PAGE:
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Thread: Creative Ways of Stowing Wands

  1. #11
    bellaoc
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    Originally posted by Lady JulietYou can repair wands, so I could imagine you could transfigure one, it would probably be really advanced magic though.
    Hm. I don't think you can actually repair wands. If you could, Ron would have been able to get his repaired during COS. There is only one situation where a wand was repaired, and that was an extraordinary event.

    I don't think you could transfigure one...I don't know why, but that just doesn't seem plausible in my mind. I would go with something that's been said before, like stowing it in a boot or hidden pocket/slip somewhere. I do like the wand as a hairpiece idea. I feel like Luna wore hers in her hair once...or maybe it was just behind her ear. Either way, that's creative!
    --Bella

  2. #12
    Wizengamot Ravenclaw
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    But these all bring up some more discussion points, talking about the different forms wands can and can't take.

    What do you think people used before wands came along, even in differnet parts of the world? Essentualy, a wands purpose is to act as a channel for magical power, and indients of uncontrolled magic prove it is not impossible to use magic without one. Surely they could not have all come up with the same design so what could have been some other methods? Did other cultures just have different designs, or did they just go without until influenced by Europe? How long do you think it took for the idea of wands to become universal? Are they even universal? What parts of the world do you think go without?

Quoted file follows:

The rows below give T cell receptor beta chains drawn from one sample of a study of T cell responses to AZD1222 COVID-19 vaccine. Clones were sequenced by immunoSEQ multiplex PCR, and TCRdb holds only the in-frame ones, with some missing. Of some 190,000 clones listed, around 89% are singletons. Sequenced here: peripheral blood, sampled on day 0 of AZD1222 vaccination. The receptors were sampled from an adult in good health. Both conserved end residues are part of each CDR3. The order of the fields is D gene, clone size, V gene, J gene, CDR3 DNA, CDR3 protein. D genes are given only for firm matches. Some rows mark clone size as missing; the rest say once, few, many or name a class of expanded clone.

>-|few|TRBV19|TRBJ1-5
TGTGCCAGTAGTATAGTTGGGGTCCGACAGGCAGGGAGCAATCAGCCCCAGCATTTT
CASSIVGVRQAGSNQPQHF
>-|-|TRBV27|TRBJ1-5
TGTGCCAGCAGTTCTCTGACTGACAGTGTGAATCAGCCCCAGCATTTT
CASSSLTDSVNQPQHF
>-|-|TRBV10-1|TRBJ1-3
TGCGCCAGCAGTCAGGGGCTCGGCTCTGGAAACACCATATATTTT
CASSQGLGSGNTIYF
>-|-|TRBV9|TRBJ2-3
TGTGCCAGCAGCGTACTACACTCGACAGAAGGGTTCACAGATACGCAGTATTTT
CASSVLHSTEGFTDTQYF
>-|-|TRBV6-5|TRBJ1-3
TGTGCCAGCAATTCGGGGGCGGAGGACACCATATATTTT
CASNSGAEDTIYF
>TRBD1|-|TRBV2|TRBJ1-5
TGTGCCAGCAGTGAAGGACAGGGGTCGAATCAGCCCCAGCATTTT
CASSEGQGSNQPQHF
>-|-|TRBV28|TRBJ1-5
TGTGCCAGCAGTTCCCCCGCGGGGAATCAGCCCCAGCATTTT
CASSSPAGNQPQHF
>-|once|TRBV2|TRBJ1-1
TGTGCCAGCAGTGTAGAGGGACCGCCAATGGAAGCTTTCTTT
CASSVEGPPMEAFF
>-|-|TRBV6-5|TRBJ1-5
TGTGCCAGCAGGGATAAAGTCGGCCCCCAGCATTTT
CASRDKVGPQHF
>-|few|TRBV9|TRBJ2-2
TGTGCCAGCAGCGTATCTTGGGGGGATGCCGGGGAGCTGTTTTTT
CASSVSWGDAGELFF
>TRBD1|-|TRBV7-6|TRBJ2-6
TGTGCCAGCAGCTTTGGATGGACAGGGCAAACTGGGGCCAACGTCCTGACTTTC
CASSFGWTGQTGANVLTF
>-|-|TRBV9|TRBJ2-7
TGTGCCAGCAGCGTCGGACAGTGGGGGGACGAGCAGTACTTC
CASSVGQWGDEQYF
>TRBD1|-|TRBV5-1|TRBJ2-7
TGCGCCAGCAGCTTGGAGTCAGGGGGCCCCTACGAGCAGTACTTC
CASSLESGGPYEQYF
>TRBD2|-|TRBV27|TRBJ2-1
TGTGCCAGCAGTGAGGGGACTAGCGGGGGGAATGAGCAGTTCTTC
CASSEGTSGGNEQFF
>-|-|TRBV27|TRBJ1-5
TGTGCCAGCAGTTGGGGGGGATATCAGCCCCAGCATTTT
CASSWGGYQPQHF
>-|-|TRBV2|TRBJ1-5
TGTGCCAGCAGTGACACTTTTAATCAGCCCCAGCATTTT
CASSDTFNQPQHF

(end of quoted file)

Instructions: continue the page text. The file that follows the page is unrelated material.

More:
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  3. #13
    bellaoc
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    Hm. It does bring up an interesting discussion about the forms of wands.

    Originally posted by OliveOil_Med:Essentualy, a wands purpose is to act as a channel for magical power, and indients of uncontrolled magic prove it is not impossible to use magic without one.
    Yes, but J.K. Rowling has said in an interview that while it is possible to cast spells without a wand, most wizards have unfocused and uncontrollable results. I think that, at least in the world she has created, a wand is needed to produce real and intended results.
    As far as I understand, the wands have a magical substance inside them, which helps channel the wizards magic. I think that the substance helps focus the magic into the result that the wizard desires.

    Originally posted by OliveOil_Med:Surely they could not have all come up with the same design so what could have been some other methods?
    Well, I think that maybe someone figured out that the best way to channel their magical powers was with a wand made out of a specific wood and with a magical substance in it. I think that its the same as with any invention, really. Word spreads, and it just takes off from there. I'm sure other people experimented with other woods/magical substances, to see which yielded the best results. That could also be where they figured out that not all wands suit everyone. Unfortunately, JKR doesn't give specific details regarding the history of wands, and we have to sort of guess it as we go along.

    Originally posted by OliveOil_Med:How long do you think it took for the idea of wands to become universal? Are they even universal?
    Like I said above, I think it just caught on eventually. I'm not sure how long that would take though...But again, I think they are universal. From what JKR has said regarding wands, I think that only an extremely powerful and rare wizard could do wandless magic that actually worked as well as wand magic.

    Hope that helps with your questions and/or sparks an interesting discussion!
    --Bella

  4. #14
    HARRYHARRYHARRYs_twin
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    I think that the use of magical implements and devices must have developed alongside the Muggle world's use of weapons. So I think that the differences between the wands or other such devices between, say, England and Japan are as different as the gear of an English knight and a samurai are. I would say that every country or region's items would be influenced by its culture and beliefs. I could see the Asian or Middle-Eastern wizards using different materials for their wands or staffs or whatever shape they chose to use, like trees native to the country, and hairs from a sphinx's mane for a core. Greecian wizards could use any number of magical things for cores, being the home of the cyclops and sirens, and was the place of the first basilisk creation, not to mention the chimaera.